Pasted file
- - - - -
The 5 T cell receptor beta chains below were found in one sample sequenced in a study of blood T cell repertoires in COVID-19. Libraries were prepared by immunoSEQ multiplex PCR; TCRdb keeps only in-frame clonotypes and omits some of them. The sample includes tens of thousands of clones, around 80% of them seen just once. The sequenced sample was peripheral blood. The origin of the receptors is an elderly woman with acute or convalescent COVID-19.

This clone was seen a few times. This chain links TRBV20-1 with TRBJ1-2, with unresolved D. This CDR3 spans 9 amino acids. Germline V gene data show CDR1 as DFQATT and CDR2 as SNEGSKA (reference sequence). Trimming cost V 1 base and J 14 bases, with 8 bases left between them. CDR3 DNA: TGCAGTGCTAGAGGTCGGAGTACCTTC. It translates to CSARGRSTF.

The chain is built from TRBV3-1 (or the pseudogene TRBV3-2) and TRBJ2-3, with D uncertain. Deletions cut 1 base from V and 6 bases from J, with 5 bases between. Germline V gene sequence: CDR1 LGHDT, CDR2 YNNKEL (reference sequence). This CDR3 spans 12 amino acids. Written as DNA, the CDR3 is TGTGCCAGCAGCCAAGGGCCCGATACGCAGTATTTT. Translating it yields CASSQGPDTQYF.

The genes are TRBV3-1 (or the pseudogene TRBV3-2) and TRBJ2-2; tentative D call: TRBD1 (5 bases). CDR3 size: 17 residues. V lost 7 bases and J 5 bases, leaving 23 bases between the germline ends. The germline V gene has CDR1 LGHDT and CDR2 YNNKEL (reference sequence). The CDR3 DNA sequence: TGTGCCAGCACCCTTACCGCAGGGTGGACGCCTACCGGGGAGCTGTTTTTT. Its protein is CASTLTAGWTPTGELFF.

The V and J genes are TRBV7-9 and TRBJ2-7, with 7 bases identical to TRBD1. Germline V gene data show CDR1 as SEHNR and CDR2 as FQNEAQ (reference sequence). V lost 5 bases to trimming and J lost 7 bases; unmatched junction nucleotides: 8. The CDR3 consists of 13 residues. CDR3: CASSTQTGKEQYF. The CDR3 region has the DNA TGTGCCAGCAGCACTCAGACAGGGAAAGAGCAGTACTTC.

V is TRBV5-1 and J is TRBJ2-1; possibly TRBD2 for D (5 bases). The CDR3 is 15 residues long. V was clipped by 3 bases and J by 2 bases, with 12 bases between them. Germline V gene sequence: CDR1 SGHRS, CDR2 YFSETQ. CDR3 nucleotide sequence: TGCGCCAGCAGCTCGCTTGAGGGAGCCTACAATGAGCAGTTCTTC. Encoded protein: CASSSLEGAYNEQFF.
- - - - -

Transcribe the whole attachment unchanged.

The 5 T cell receptor beta chains below were found in one sample sequenced in a study of blood T cell repertoires in COVID-19. Libraries were prepared by immunoSEQ multiplex PCR; TCRdb keeps only in-frame clonotypes and omits some of them. The sample includes tens of thousands of clones, around 80% of them seen just once. The sequenced sample was peripheral blood. The origin of the receptors is an elderly woman with acute or convalescent COVID-19.

This clone was seen a few times. This chain links TRBV20-1 with TRBJ1-2, with unresolved D. This CDR3 spans 9 amino acids. Germline V gene data show CDR1 as DFQATT and CDR2 as SNEGSKA (reference sequence). Trimming cost V 1 base and J 14 bases, with 8 bases left between them. CDR3 DNA: TGCAGTGCTAGAGGTCGGAGTACCTTC. It translates to CSARGRSTF.

The chain is built from TRBV3-1 (or the pseudogene TRBV3-2) and TRBJ2-3, with D uncertain. Deletions cut 1 base from V and 6 bases from J, with 5 bases between. Germline V gene sequence: CDR1 LGHDT, CDR2 YNNKEL (reference sequence). This CDR3 spans 12 amino acids. Written as DNA, the CDR3 is TGTGCCAGCAGCCAAGGGCCCGATACGCAGTATTTT. Translating it yields CASSQGPDTQYF.

The genes are TRBV3-1 (or the pseudogene TRBV3-2) and TRBJ2-2; tentative D call: TRBD1 (5 bases). CDR3 size: 17 residues. V lost 7 bases and J 5 bases, leaving 23 bases between the germline ends. The germline V gene has CDR1 LGHDT and CDR2 YNNKEL (reference sequence). The CDR3 DNA sequence: TGTGCCAGCACCCTTACCGCAGGGTGGACGCCTACCGGGGAGCTGTTTTTT. Its protein is CASTLTAGWTPTGELFF.

The V and J genes are TRBV7-9 and TRBJ2-7, with 7 bases identical to TRBD1. Germline V gene data show CDR1 as SEHNR and CDR2 as FQNEAQ (reference sequence). V lost 5 bases to trimming and J lost 7 bases; unmatched junction nucleotides: 8. The CDR3 consists of 13 residues. CDR3: CASSTQTGKEQYF. The CDR3 region has the DNA TGTGCCAGCAGCACTCAGACAGGGAAAGAGCAGTACTTC.

V is TRBV5-1 and J is TRBJ2-1; possibly TRBD2 for D (5 bases). The CDR3 is 15 residues long. V was clipped by 3 bases and J by 2 bases, with 12 bases between them. Germline V gene sequence: CDR1 SGHRS, CDR2 YFSETQ. CDR3 nucleotide sequence: TGCGCCAGCAGCTCGCTTGAGGGAGCCTACAATGAGCAGTTCTTC. Encoded protein: CASSSLEGAYNEQFF.